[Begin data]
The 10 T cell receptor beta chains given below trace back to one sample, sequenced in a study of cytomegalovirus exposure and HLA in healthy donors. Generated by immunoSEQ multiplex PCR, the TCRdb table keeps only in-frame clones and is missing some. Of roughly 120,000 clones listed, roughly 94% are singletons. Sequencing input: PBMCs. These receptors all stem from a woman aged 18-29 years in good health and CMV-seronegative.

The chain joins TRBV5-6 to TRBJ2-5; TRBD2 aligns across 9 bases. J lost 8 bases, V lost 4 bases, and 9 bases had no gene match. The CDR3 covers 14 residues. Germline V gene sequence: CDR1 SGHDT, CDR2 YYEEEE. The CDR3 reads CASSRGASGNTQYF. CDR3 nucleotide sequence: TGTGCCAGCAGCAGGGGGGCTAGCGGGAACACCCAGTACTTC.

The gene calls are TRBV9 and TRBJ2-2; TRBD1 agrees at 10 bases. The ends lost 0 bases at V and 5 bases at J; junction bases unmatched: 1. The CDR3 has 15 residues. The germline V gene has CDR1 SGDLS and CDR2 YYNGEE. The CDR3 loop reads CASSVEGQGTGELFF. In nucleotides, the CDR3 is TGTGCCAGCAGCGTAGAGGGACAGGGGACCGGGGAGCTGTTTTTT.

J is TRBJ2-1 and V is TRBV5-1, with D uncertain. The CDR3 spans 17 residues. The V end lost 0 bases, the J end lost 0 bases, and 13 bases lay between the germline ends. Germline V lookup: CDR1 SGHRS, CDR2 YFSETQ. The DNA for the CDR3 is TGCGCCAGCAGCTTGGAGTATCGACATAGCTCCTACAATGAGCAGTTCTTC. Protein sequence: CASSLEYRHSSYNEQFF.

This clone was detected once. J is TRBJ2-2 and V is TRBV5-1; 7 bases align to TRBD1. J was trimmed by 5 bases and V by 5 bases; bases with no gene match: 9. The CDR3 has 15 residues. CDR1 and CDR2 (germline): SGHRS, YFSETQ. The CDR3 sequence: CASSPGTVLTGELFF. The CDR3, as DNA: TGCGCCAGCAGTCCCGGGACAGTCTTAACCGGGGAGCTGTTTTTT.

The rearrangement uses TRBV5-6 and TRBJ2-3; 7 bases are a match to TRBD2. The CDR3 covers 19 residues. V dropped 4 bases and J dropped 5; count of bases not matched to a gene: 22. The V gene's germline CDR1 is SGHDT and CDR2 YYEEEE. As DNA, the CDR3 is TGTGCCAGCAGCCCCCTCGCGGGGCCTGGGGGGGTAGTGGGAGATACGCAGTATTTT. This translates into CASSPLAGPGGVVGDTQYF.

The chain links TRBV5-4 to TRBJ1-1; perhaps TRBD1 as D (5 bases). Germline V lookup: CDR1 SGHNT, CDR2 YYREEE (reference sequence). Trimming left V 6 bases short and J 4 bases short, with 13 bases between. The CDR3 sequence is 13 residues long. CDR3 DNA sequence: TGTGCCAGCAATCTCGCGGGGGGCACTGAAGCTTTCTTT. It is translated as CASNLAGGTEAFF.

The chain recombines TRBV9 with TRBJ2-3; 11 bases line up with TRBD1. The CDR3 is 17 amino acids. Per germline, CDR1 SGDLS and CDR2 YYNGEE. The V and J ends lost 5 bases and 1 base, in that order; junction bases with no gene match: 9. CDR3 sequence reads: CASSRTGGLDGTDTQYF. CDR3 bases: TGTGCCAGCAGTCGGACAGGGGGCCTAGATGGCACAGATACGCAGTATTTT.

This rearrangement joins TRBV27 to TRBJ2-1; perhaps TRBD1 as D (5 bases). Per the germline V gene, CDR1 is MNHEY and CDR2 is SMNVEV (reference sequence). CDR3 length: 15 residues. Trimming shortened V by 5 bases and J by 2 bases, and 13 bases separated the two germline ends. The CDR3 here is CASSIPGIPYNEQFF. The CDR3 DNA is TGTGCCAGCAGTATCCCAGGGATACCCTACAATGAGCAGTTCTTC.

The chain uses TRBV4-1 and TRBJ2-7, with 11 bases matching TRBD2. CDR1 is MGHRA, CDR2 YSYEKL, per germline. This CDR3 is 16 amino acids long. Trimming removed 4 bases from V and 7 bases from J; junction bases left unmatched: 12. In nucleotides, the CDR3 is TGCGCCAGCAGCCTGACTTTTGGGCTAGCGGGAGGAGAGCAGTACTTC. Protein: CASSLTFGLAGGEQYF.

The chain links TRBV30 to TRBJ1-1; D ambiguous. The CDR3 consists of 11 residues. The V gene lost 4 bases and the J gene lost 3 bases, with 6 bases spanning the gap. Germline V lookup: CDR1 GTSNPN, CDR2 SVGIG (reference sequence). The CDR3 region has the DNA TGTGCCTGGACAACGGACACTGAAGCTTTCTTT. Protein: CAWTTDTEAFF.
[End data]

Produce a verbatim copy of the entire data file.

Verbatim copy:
The 10 T cell receptor beta chains given below trace back to one sample, sequenced in a study of cytomegalovirus exposure and HLA in healthy donors. Generated by immunoSEQ multiplex PCR, the TCRdb table keeps only in-frame clones and is missing some. Of roughly 120,000 clones listed, roughly 94% are singletons. Sequencing input: PBMCs. These receptors all stem from a woman aged 18-29 years in good health and CMV-seronegative.

The chain joins TRBV5-6 to TRBJ2-5; TRBD2 aligns across 9 bases. J lost 8 bases, V lost 4 bases, and 9 bases had no gene match. The CDR3 covers 14 residues. Germline V gene sequence: CDR1 SGHDT, CDR2 YYEEEE. The CDR3 reads CASSRGASGNTQYF. CDR3 nucleotide sequence: TGTGCCAGCAGCAGGGGGGCTAGCGGGAACACCCAGTACTTC.

The gene calls are TRBV9 and TRBJ2-2; TRBD1 agrees at 10 bases. The ends lost 0 bases at V and 5 bases at J; junction bases unmatched: 1. The CDR3 has 15 residues. The germline V gene has CDR1 SGDLS and CDR2 YYNGEE. The CDR3 loop reads CASSVEGQGTGELFF. In nucleotides, the CDR3 is TGTGCCAGCAGCGTAGAGGGACAGGGGACCGGGGAGCTGTTTTTT.

J is TRBJ2-1 and V is TRBV5-1, with D uncertain. The CDR3 spans 17 residues. The V end lost 0 bases, the J end lost 0 bases, and 13 bases lay between the germline ends. Germline V lookup: CDR1 SGHRS, CDR2 YFSETQ. The DNA for the CDR3 is TGCGCCAGCAGCTTGGAGTATCGACATAGCTCCTACAATGAGCAGTTCTTC. Protein sequence: CASSLEYRHSSYNEQFF.

This clone was detected once. J is TRBJ2-2 and V is TRBV5-1; 7 bases align to TRBD1. J was trimmed by 5 bases and V by 5 bases; bases with no gene match: 9. The CDR3 has 15 residues. CDR1 and CDR2 (germline): SGHRS, YFSETQ. The CDR3 sequence: CASSPGTVLTGELFF. The CDR3, as DNA: TGCGCCAGCAGTCCCGGGACAGTCTTAACCGGGGAGCTGTTTTTT.

The rearrangement uses TRBV5-6 and TRBJ2-3; 7 bases are a match to TRBD2. The CDR3 covers 19 residues. V dropped 4 bases and J dropped 5; count of bases not matched to a gene: 22. The V gene's germline CDR1 is SGHDT and CDR2 YYEEEE. As DNA, the CDR3 is TGTGCCAGCAGCCCCCTCGCGGGGCCTGGGGGGGTAGTGGGAGATACGCAGTATTTT. This translates into CASSPLAGPGGVVGDTQYF.

The chain links TRBV5-4 to TRBJ1-1; perhaps TRBD1 as D (5 bases). Germline V lookup: CDR1 SGHNT, CDR2 YYREEE (reference sequence). Trimming left V 6 bases short and J 4 bases short, with 13 bases between. The CDR3 sequence is 13 residues long. CDR3 DNA sequence: TGTGCCAGCAATCTCGCGGGGGGCACTGAAGCTTTCTTT. It is translated as CASNLAGGTEAFF.

The chain recombines TRBV9 with TRBJ2-3; 11 bases line up with TRBD1. The CDR3 is 17 amino acids. Per germline, CDR1 SGDLS and CDR2 YYNGEE. The V and J ends lost 5 bases and 1 base, in that order; junction bases with no gene match: 9. CDR3 sequence reads: CASSRTGGLDGTDTQYF. CDR3 bases: TGTGCCAGCAGTCGGACAGGGGGCCTAGATGGCACAGATACGCAGTATTTT.

This rearrangement joins TRBV27 to TRBJ2-1; perhaps TRBD1 as D (5 bases). Per the germline V gene, CDR1 is MNHEY and CDR2 is SMNVEV (reference sequence). CDR3 length: 15 residues. Trimming shortened V by 5 bases and J by 2 bases, and 13 bases separated the two germline ends. The CDR3 here is CASSIPGIPYNEQFF. The CDR3 DNA is TGTGCCAGCAGTATCCCAGGGATACCCTACAATGAGCAGTTCTTC.

The chain uses TRBV4-1 and TRBJ2-7, with 11 bases matching TRBD2. CDR1 is MGHRA, CDR2 YSYEKL, per germline. This CDR3 is 16 amino acids long. Trimming removed 4 bases from V and 7 bases from J; junction bases left unmatched: 12. In nucleotides, the CDR3 is TGCGCCAGCAGCCTGACTTTTGGGCTAGCGGGAGGAGAGCAGTACTTC. Protein: CASSLTFGLAGGEQYF.

The chain links TRBV30 to TRBJ1-1; D ambiguous. The CDR3 consists of 11 residues. The V gene lost 4 bases and the J gene lost 3 bases, with 6 bases spanning the gap. Germline V lookup: CDR1 GTSNPN, CDR2 SVGIG (reference sequence). The CDR3 region has the DNA TGTGCCTGGACAACGGACACTGAAGCTTTCTTT. Protein: CAWTTDTEAFF.